A history of style – 19th century
Revival styles, historicism and eclecticism. The 19th century was a time of many stylistic shifts. From Empire, via Revival styles and National Romantic, to Art Nouveau and Carl Larsson.
The language of form and changing fashions have evolved and left their impressions throughout the time of the Bernadotte Dynasty, from the time of King Karl XIV Johan through to the present day. At the Royal Palace, interiors have evolved, the functions and uses – and hence, the names – of rooms have changed, and new rooms have been added.
Following the French Revolution, new tones resounded across Europe, and conditions changed over the course of the century. The age of industrialism had become a reality. This was reflected in the interiors and the way rooms were used at the Royal Palace, as well as at the summer palaces, where conditions also changed to some extent.
Revival styles in fashion
The various historic eras were labelled during the 19th century, and decorating rooms in different historic styles became popular. Renaissance Revival, Gothic Revival, Rococo Revival and so on. Revival styles became fashionable, and remained popular long into the 20th century. Revival styles should not be seen as purely copying, and have their own stylistic expressions in which both forms and names have been borrowed from previous eras, but have been accentuated and combined to create new, distinct and independent stylistic forms.
The Revival styles merge into each other, overlap each other, and sometimes run in parallel with each other. It was in the 1830s, with King Oskar I and Queen Josefina, that the era of Revival styles began at the royal palaces.
The influence of the Empire style remained, but became softer in the form of Biedermeier, the Germanic name for the more middle-class version of the Empire style. The dark mahogany was replaced with lighter wood. Both furniture and interiors in light birch with contrasting details in blackened wood become popular.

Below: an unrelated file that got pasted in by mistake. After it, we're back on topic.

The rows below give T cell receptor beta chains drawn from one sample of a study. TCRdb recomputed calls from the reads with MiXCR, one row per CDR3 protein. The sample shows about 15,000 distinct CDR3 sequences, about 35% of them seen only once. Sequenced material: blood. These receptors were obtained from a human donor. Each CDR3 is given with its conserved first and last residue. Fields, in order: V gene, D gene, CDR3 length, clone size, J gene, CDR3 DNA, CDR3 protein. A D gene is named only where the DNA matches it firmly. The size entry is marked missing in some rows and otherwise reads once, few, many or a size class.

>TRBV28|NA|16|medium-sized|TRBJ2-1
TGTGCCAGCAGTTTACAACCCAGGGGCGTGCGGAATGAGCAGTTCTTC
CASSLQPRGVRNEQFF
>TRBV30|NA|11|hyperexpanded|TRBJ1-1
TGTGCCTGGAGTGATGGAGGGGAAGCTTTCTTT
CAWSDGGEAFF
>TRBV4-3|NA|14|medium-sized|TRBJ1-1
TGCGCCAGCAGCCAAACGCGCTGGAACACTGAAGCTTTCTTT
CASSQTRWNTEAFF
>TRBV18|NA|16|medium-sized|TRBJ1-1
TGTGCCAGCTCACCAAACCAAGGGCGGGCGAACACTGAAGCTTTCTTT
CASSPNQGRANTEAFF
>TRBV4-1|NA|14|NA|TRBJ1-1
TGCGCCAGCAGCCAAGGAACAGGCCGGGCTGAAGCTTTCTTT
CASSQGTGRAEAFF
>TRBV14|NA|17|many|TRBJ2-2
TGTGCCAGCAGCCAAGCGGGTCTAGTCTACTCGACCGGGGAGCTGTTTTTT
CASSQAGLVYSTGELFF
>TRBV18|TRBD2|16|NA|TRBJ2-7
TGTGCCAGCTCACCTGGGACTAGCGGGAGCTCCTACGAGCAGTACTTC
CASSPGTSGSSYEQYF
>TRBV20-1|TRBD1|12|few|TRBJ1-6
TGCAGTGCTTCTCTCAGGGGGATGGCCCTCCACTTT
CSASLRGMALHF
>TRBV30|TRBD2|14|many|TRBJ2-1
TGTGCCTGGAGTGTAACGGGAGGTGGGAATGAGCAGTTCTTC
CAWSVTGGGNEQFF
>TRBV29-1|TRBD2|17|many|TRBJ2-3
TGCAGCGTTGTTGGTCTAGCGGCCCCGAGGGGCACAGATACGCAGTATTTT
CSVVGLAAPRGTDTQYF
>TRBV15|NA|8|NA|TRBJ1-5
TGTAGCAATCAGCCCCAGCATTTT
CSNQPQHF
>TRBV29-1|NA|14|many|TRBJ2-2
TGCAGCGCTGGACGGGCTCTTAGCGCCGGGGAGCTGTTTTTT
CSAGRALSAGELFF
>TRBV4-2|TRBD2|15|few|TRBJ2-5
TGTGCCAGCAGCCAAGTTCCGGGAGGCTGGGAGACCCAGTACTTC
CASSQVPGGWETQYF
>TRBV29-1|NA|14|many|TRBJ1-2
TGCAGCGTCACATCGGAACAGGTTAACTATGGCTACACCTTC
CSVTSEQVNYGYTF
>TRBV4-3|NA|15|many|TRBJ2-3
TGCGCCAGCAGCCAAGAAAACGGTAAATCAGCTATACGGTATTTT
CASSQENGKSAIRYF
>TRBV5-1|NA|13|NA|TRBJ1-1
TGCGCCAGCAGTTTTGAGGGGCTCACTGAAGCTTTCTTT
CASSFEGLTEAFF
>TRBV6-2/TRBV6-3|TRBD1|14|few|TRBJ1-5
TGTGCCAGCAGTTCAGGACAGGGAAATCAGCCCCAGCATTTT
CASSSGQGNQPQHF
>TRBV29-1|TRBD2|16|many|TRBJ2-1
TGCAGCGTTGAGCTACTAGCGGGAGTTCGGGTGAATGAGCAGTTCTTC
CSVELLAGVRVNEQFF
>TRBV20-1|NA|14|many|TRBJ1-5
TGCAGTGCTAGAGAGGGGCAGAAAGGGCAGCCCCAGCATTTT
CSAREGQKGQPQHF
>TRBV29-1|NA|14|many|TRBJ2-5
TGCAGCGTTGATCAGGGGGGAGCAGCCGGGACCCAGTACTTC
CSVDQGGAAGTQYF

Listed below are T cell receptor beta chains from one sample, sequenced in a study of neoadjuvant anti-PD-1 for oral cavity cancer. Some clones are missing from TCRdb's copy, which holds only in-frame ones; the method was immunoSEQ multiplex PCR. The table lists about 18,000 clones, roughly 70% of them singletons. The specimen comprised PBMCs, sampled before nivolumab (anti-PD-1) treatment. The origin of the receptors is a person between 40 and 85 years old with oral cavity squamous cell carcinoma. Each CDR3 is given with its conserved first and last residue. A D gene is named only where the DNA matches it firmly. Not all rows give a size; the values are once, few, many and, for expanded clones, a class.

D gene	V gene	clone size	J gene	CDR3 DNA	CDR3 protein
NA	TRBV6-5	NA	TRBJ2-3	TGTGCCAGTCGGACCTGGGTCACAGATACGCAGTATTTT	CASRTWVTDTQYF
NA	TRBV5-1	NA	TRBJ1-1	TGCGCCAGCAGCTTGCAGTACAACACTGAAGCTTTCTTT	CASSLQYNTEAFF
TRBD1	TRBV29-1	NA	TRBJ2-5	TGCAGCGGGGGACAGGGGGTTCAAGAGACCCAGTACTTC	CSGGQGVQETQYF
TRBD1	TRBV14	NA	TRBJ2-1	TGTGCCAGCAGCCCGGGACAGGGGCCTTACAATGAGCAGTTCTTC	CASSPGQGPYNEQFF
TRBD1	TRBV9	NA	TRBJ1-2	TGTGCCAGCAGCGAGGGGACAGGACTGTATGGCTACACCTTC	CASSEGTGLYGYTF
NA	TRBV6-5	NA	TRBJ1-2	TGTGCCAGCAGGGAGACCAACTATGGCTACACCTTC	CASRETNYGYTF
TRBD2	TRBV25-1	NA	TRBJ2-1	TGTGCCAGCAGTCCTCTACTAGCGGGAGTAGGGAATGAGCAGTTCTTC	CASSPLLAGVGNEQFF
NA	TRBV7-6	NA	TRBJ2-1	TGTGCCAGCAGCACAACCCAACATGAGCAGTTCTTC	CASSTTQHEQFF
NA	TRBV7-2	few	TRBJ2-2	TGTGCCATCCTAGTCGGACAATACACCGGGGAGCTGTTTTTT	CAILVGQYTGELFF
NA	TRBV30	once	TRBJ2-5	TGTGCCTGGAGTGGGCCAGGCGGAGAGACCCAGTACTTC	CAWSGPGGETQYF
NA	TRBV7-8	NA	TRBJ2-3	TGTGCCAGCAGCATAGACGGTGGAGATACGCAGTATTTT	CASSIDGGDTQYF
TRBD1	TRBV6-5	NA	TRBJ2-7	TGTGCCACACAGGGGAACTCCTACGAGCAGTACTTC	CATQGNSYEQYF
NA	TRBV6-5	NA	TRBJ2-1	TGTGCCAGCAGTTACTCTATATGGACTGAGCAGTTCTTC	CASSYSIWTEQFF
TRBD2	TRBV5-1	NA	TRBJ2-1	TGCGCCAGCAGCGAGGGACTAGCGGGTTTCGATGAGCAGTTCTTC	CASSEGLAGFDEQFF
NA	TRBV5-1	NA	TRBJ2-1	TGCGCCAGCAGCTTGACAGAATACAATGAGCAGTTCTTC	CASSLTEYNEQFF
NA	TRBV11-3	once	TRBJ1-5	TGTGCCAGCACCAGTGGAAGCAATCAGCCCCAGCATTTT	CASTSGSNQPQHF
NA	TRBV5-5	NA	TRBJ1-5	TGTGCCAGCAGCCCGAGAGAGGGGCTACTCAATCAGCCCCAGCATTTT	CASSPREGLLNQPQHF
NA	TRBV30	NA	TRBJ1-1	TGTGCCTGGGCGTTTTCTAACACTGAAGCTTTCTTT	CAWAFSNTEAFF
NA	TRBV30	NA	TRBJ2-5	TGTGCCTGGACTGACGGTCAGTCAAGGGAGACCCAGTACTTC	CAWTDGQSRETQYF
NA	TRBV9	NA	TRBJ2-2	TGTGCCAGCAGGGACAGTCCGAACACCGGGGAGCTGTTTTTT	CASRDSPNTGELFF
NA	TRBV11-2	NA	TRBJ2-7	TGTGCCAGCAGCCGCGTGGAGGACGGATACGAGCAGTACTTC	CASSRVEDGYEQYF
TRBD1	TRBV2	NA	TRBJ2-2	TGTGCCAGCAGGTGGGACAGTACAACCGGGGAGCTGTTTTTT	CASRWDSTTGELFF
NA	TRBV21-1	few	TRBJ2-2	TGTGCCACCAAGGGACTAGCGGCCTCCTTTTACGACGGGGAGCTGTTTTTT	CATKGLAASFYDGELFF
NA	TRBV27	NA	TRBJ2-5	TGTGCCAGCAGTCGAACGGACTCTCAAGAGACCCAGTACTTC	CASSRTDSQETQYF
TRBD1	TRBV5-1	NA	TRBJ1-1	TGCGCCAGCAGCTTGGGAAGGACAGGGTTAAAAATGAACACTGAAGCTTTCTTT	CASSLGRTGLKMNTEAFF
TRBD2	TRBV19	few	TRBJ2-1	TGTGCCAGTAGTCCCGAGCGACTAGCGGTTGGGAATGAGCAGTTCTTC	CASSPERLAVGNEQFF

Thematic and uniform
Details of furniture, mirror frames and other items increasingly took on forms that pointed towards future so-called Revival styles. Turned chair legs replaced the Empire style's sabre-shaped legs, just as the pelta-shaped chair back was gradually replaced with softer lines. Softly rounded ornamentation was introduced, heralding the Rococo Revival style. The same shapes could also be seen combined with early hints of pointed arches, suggestive of the forthcoming Gothic Revival.
Wall panels, decorative details and furniture took on consistently thematic uniformity. However, there were no requirements corresponding to today's perceptions of what matches in terms of colour and texture. Patterns and materials could be combined in ways that would be surprising, if not downright unthinkable, in the mid-19th century and onwards.
Mass production and technical refinements
Although technology evolved with the rise of industrialism, 19th century furniture was still very well made using high quality materials, with thick veneers, for example. The machine saw paved the way for mass production, and ordering furniture from a catalogue became possible in the 19th century. Towards the end of the century, electricity allowed for major changes, not least in terms of lighting. New types of light fitting were invented, some with the stated aim of emphasising the light bulb as a novelty.
Another technical innovation was the coil spring, which had already been used to improve seating comfort in carriages and was introduced in furniture manufacturing during the 1830s. Full upholstery became increasingly popular, and a few decades later wood had completely lost its function as a decorative surface. The role of veneer was replaced by the art of upholstery, with deep-stitched fabric that often covered the entire piece of furniture. Lace, tassels and fringes become very common decorative details in the 19th century, as did porcelain castors.
With new ceremonies, new habits and new social forms, rooms adopted new functions – and new names. The drawing room became the salon, and the word thus entered the language with its current meaning. There were also distinctions between feminine and masculine décor, and different revival styles were considered appropriate for different types of room.